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Omega-3 Skimping May Result In Memory Problems

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Skimping on omega-3 fatty acids -- nutrients found in certain oils, beans and seafood -- may take a toll on brain volume and memory, according to a new study. In it, researchers used MRIs and other markers to help show that adults with lower levels of omega-3 may actually have smaller brains, as well as certain signs of cognitive impairment.

In the study, published Monday in the journal Neurology, researchers looked at the levels of omega-3s in the red blood cells of more than 1,500 dementia-free adults, whose average age was 67. The researchers also conducted MRI brain scans and administered tests measuring cognitive function.

They found that participants whose levels of DHA -- a particular type of omega-3 -- were low enough to put them in the bottom 25 percent had substantially lower brain volume than those with higher levels of DHA. The difference was equivalent to approximately two years of structural brain aging.

In addition, participants in the bottom quartile of overall omega-3 levels performed worse on tests measuring visual memory, abstract thinking and executive function, which includes processes such as organizing, planning and recalling details.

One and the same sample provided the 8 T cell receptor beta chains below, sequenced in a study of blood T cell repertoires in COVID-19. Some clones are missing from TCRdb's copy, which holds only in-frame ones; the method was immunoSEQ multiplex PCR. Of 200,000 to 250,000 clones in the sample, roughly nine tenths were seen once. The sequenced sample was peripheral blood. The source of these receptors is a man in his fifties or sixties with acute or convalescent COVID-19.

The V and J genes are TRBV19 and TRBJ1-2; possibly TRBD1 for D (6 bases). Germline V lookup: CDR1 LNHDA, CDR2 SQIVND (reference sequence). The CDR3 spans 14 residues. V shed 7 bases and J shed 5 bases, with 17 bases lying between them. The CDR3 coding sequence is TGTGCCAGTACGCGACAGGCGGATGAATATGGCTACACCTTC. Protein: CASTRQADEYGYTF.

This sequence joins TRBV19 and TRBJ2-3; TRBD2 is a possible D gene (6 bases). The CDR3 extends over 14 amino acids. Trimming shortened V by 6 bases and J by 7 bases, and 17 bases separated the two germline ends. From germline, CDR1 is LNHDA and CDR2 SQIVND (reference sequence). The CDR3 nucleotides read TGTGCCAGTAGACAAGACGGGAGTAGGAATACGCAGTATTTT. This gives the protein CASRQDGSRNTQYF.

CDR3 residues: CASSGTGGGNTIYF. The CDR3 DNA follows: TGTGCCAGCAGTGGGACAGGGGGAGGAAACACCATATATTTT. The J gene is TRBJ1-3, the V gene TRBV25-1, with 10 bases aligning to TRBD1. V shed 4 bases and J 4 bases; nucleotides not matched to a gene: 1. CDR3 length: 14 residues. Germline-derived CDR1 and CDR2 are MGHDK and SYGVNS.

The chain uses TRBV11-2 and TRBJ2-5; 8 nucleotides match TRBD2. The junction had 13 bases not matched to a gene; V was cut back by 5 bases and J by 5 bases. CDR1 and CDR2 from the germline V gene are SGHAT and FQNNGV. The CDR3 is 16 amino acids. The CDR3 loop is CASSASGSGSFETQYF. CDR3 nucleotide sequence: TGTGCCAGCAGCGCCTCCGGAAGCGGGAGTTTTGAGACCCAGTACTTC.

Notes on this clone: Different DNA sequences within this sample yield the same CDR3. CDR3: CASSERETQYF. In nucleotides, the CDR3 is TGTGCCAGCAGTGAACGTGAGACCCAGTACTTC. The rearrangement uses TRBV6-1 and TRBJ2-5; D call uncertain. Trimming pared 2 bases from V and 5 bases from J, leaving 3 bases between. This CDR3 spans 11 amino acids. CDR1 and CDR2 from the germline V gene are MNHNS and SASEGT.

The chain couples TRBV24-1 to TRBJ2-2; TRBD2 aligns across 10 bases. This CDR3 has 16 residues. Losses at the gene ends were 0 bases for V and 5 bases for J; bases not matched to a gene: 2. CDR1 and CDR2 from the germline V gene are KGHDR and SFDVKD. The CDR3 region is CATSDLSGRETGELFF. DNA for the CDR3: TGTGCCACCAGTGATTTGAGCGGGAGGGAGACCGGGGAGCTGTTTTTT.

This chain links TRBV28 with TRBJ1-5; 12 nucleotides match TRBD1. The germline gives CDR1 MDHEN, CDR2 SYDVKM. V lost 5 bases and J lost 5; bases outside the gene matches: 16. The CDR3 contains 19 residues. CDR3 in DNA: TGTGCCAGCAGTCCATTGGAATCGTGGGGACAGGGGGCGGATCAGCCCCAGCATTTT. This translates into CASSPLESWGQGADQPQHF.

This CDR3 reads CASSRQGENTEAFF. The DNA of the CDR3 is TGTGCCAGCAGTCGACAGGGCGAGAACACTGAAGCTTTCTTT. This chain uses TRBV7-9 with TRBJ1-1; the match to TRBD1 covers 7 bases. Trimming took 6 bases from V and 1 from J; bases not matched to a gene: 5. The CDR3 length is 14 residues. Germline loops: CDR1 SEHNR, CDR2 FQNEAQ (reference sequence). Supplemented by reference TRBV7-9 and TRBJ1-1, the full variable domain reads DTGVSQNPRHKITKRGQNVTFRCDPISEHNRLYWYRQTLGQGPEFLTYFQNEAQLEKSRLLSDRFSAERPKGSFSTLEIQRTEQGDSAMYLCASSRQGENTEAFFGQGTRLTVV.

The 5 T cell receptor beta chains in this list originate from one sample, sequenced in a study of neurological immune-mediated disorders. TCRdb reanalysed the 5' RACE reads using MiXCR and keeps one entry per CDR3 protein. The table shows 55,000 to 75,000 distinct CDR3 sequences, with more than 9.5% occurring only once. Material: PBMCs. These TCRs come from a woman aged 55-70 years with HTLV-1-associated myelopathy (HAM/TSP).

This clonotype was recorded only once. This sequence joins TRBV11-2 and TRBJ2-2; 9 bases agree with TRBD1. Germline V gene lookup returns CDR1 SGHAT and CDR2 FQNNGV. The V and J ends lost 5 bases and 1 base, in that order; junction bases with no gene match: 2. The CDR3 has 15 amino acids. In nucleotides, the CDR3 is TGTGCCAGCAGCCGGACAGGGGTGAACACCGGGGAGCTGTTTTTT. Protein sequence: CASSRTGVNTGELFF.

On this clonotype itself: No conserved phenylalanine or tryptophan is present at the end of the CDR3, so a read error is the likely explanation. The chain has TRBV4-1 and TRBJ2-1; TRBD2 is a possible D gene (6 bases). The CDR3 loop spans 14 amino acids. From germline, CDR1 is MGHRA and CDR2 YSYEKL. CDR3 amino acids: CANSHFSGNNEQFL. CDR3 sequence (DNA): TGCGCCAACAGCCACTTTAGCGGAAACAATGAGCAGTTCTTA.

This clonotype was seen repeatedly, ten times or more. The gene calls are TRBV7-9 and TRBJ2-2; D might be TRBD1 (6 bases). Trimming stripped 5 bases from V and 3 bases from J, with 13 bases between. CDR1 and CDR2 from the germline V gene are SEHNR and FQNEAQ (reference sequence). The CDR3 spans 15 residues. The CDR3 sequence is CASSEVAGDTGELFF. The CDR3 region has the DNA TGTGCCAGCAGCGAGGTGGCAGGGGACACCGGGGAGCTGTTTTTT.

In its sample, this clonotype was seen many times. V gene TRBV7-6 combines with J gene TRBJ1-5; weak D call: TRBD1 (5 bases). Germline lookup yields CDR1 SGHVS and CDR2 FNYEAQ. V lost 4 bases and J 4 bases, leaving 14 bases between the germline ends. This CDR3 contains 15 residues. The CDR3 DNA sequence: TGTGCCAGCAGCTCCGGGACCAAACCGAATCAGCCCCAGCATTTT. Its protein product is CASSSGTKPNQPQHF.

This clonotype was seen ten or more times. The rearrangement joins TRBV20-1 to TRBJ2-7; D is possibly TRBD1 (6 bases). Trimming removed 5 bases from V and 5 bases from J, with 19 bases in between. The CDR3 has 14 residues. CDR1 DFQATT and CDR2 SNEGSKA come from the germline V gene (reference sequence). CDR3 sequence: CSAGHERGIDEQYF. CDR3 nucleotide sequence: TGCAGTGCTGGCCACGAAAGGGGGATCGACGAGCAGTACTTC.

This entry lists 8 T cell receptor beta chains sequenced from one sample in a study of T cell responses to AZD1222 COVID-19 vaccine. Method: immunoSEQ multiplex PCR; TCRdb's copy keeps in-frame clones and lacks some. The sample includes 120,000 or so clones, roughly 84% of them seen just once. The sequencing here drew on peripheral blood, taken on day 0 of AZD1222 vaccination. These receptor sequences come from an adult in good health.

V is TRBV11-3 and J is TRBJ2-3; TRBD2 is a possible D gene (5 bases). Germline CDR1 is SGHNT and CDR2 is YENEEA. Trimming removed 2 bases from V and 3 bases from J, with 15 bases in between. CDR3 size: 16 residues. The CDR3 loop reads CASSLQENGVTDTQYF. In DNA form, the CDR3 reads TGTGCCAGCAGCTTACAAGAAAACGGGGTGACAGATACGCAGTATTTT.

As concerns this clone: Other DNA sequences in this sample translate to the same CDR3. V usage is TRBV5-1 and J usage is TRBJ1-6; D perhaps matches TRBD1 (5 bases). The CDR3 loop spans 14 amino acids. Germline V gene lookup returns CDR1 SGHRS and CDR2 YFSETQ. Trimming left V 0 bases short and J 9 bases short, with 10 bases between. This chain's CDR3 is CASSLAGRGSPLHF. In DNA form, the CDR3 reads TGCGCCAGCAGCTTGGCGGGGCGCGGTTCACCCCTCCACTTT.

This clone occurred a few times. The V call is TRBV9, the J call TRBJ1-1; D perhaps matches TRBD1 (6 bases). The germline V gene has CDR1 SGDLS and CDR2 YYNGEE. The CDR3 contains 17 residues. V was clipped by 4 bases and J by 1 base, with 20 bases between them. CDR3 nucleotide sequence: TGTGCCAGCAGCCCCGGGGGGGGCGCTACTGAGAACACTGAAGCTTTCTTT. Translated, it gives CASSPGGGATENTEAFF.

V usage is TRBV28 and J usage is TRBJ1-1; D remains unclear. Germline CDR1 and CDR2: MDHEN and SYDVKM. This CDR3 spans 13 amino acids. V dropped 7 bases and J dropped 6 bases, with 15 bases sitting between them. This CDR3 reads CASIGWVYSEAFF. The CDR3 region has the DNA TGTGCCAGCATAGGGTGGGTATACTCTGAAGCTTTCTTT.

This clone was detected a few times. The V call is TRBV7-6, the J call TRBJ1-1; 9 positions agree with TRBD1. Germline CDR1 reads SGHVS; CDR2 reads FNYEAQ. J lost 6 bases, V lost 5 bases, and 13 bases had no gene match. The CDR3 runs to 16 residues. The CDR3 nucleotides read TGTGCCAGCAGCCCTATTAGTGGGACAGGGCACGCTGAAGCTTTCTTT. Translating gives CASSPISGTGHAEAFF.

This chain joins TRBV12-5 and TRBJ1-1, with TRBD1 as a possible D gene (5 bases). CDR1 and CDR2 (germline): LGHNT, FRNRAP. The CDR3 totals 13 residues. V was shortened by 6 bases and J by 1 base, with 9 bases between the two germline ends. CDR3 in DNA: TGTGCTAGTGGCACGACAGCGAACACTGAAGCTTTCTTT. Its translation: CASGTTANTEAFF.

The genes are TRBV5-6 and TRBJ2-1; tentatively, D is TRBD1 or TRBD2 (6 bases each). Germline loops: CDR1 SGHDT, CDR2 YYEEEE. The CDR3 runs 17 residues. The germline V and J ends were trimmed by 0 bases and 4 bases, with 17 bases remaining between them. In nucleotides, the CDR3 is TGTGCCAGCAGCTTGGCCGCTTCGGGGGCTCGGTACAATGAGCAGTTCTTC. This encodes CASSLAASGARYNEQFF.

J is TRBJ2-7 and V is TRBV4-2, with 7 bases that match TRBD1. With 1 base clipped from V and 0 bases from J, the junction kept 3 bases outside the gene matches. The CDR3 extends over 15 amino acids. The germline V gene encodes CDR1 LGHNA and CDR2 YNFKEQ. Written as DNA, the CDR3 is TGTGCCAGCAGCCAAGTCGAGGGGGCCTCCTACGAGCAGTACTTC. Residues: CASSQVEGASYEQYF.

"What does it mean? Well, the areas of the brain that are affected are more indicative of vascular disease," said Dr. Zaldy Tan of the Easton Center for Alzheimer's Disease Research at UCLA and one of the study's authors. He explained that the current study does not make clear what constitutes normal levels of red blood cell fatty acids.

"It fits in with other studies looking at the beneficial vascular effects," he added.

Indeed, the authors reference past research suggesting that omega-3s can reduce blood pressure and inflammation, as well as lower triglyceride levels. (According to the American Heart Association, triglycerides, or "blood fats," are a key measure of metabolic health. High levels of triglycerides are linked with heart disease and diabetes, among other things.)

Many such vascular risk factors have been linked with an increased risk of developing dementia, prompting the authors to write that omega-3s "may delay cognitive and structural brain aging by some combination of these mechanisms."

"I think we can say that omega-3s are important for brain function, specifically DHA," said Elaine Pelc, who is a clinical dietitian at the University of Maryland Medical Center and was not associated with the study.

"DHA is actively present in the brain, and higher intakes are associated with memory, brain function and cognition," she added.

Pelc explained that the most beneficial omega-3s are found in cold-water fatty fish, including salmon, makerel, halibut, sardines, tuna and herring. Alpha-linolenic acid or ALA -- another omega-3 -- is found in sources like flaxseeds and flaxseed oil, canola oil, soybeans and walnuts.

Because of the metabolic benefits of omega-3 consumption, the American Heart Association recommends eating at least two, 3.5-ounce servings of cooked (or three-quarters cup flaked) fish per week, adding that people with coronary artery disease may want to talk with their doctor about adding supplements.

"A lot of cardiologists routinely recommend that patients take fish oils, because they seem to confer beneficial effects to the heart," Tan said. "The question from this study is, can this benefit your brain at all?"

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